Melatonin is marketed as a natural sleep aid but it's potentially risky for healthy children to use long term, Canadian pediatricians say.

Difficulties settling, falling asleep and staying asleep affect up to 25 per cent of children generally and up to half of those with physical and mental health problems, according to the Canadian Sleep Society.

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Zeb Fulcher takes melatonin for sleep problems associated with ADHD. (CBC)

Melatonin is a hormone of darkness that is part of the sleep cycle. People can buy melatonin supplements at pharmacies and health food stores to overcome jet lag or occasional insomnia.

But long-term use by healthy, developing children isn't advised, said Dr. Shelly Weiss, a neurologist at the Hospital for Sick Children in Toronto, who is studying the use of melatonin supplements for improving sleep in children with epilepsy.

"It's being touted as this magic pill," said Weiss. "There's definitely concern that people are going to use it more widely and not appreciate that their child can learn to sleep better without a hormone being given."

Healthy sleep tips for children

  • Consistent bedtimes and wake times seven days a week.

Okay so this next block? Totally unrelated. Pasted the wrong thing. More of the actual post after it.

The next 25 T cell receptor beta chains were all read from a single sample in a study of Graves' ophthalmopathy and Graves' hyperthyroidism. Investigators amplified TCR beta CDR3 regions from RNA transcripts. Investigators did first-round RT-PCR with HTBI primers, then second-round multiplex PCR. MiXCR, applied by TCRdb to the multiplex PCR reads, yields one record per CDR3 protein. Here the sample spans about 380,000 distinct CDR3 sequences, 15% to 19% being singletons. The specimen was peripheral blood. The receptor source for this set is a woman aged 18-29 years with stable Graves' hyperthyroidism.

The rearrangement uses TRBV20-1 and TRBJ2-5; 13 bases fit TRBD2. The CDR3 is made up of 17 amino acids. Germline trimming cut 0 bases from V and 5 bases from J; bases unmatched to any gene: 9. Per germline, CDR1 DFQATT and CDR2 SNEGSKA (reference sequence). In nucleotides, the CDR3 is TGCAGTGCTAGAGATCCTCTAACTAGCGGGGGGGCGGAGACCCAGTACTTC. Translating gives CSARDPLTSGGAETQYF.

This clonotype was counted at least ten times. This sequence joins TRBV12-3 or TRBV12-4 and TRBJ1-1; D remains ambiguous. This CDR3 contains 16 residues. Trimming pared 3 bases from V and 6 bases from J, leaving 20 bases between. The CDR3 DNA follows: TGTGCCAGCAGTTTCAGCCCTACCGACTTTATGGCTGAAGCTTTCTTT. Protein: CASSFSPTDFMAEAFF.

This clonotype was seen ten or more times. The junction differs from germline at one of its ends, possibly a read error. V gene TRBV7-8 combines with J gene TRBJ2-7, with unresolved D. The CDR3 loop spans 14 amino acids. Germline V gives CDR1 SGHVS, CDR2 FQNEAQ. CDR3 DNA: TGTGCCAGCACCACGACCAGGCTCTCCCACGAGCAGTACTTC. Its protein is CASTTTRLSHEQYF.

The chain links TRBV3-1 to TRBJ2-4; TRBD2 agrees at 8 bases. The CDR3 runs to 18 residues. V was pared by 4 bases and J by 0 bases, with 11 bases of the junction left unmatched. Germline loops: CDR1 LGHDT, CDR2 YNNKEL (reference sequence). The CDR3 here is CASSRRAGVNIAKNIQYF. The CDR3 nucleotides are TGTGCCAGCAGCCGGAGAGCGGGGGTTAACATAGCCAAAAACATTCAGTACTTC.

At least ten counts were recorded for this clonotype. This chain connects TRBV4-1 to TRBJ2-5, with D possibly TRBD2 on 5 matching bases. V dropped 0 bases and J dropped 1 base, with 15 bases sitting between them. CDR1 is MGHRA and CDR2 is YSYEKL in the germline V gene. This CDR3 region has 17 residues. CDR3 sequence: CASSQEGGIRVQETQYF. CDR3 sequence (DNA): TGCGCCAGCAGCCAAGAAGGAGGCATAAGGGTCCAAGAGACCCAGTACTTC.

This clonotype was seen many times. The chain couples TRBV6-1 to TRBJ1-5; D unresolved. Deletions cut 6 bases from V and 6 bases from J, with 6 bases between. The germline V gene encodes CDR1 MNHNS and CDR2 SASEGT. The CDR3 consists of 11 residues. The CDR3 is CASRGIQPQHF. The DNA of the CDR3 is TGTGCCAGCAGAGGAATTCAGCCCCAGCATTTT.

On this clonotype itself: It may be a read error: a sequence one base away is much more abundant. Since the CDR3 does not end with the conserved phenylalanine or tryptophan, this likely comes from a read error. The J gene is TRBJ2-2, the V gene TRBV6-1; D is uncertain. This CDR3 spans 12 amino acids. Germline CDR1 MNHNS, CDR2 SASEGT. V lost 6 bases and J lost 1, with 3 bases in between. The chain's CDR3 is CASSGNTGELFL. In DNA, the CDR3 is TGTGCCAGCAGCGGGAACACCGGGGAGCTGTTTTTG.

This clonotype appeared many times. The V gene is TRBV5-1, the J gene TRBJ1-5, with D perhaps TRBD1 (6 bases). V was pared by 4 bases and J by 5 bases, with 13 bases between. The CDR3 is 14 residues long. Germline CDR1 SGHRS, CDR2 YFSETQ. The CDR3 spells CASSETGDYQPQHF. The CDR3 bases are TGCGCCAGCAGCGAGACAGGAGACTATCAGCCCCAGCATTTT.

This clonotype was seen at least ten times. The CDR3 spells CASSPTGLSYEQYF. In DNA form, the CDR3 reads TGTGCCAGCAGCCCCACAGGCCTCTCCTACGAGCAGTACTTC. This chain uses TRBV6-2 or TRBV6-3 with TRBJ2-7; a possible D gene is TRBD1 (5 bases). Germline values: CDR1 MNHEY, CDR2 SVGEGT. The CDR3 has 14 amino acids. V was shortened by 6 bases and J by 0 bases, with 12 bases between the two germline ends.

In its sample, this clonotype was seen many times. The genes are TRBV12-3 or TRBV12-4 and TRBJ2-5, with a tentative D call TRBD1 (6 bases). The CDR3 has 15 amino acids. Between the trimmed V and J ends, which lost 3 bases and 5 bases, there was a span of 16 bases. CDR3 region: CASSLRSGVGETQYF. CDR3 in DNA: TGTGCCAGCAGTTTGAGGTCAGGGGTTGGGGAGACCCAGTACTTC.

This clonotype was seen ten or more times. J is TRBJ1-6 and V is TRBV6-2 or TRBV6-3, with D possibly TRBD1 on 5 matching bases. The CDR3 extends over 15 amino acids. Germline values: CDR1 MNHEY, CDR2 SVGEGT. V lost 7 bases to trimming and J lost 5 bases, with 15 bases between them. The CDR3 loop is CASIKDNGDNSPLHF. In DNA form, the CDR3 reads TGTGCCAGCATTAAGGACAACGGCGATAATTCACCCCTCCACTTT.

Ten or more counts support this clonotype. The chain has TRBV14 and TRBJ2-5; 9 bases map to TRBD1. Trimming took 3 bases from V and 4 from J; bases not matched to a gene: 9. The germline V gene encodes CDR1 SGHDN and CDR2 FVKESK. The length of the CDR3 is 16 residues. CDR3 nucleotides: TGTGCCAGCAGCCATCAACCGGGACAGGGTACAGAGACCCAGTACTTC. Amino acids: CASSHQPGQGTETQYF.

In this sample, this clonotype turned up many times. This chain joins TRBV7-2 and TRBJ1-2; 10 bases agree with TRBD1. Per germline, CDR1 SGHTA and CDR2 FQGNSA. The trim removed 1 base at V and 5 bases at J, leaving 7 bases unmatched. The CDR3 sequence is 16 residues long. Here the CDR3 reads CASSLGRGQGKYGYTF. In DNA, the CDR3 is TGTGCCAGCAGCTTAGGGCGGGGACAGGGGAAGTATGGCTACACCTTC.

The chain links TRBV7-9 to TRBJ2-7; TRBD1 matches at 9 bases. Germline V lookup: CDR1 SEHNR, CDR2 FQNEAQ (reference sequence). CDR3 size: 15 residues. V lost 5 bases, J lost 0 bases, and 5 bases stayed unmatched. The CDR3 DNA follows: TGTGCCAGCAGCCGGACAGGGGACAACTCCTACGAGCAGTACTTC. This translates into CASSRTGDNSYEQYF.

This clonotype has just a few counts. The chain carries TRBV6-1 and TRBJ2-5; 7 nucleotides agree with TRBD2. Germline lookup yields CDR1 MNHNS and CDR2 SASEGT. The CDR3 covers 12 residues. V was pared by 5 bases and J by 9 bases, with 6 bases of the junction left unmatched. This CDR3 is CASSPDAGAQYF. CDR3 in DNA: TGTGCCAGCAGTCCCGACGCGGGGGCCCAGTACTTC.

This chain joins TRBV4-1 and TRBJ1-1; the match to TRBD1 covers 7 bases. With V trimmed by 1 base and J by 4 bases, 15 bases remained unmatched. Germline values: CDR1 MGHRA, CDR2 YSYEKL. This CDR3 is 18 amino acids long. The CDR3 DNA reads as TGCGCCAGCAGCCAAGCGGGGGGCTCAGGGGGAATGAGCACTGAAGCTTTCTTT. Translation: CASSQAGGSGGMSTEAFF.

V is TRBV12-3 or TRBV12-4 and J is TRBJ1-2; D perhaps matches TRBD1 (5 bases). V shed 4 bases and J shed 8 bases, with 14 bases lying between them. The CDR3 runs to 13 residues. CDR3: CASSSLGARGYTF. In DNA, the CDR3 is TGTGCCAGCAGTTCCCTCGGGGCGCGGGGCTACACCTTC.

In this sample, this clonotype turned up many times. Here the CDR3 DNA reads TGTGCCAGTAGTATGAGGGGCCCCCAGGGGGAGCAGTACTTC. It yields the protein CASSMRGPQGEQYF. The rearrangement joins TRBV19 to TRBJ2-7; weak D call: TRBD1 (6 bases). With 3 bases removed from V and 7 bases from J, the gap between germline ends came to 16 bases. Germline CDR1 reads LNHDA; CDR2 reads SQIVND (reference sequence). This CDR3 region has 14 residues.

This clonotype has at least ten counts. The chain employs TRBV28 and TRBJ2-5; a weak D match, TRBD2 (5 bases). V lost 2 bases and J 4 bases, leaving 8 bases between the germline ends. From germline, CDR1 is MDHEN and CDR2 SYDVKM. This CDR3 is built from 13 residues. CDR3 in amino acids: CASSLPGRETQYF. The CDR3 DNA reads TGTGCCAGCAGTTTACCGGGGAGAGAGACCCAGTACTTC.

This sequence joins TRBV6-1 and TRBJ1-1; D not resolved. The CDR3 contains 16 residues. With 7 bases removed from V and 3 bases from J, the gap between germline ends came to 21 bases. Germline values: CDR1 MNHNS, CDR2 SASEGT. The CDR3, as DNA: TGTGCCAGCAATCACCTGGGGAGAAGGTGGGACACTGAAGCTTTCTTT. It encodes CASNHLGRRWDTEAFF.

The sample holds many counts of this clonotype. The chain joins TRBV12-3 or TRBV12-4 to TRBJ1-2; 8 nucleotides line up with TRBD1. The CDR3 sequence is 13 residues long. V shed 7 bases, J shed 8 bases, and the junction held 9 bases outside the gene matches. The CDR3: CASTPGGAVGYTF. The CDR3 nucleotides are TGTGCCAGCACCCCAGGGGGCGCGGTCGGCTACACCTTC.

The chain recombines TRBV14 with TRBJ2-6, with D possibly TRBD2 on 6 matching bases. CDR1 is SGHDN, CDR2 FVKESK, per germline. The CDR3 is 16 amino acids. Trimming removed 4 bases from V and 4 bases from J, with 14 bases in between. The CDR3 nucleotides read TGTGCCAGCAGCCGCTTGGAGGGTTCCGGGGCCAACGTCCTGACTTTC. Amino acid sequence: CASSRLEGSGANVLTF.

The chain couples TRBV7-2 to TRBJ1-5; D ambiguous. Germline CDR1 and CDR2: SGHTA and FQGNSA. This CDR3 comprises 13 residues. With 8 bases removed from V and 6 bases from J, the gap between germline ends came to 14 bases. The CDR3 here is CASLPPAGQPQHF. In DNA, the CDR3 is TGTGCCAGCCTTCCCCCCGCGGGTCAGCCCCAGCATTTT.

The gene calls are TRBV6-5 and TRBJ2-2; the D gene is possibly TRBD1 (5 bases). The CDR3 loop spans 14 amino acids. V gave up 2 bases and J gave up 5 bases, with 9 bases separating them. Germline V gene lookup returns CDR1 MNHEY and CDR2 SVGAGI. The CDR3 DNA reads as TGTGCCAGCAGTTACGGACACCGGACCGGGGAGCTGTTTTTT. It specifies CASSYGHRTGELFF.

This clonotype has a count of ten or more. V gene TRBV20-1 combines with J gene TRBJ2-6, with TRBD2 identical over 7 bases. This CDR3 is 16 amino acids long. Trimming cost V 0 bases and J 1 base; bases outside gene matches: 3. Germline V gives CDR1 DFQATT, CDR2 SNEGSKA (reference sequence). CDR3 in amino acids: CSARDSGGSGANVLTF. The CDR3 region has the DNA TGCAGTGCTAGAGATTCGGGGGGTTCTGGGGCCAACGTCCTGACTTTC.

• Establish a quiet time one to two hours before bedtime.
  • Predictable, consistent bedtime routine.
  • Cool, comfortable, quiet, dark bedroom. A nightlight is OK.
  • No electronics in the bedroom.
  • Avoid caffeinated food and beverages from midafternoon onward.
  • Regular exercise (but not close to bedtime).

Source: Dr. Shelly Weiss, Canadian Sleep Society

Melatonin supplements contain between 25 to 50 times as much melatonin as the body makes at night, Weiss noted.

"There's definitely potential risk, mostly to delayed puberty or delayed development in children who have taken it for a long time," said Weiss, who is also president of the Canadian Sleep Society and an associate professor at the University of Toronto.

For children with neurologic problems such as autism and cerebral palsy, melatonin definitely helps them to sleep when combined with behavioural strategies, Weiss said.

Toronto pediatrician Dr. Marvin Gans suggests melatonin to families of children with autism or ADHD. "For those parents, it's been a godsend."

For short-term circumstances like jet lag, it is fine, Gans said. But he also cautioned against long-term use in children without neurological problems since its long-term effects haven't been studied. 

"Certainly there's a buzz on it now," said Gans. "That's part of our quick-fix society where people want to get the kids to sleep quickly. We play until X hour and then they want them to be asleep in the next three minutes."

Zeb Fulcher, 8, of Windsor, Ont., has been taking melatonin with his ADHD medication for about two years.

"Before he would be up several times a night," recalled mother Marie Fulcher. "We would go to bed. He'd be up in the living room saying he can't fall asleep. And since, he doesn't do that anymore. He lays in bed, reads for a little while and then he's right off to sleep without issue."

Zeb also sees a difference with the melatonin. "You chill out from it and chill out so much that you fall asleep."

For children without neurological problems, doctors recommend teaching parents how to perform routines to get children to fall asleep.

With files from CBC's Kelly Crowe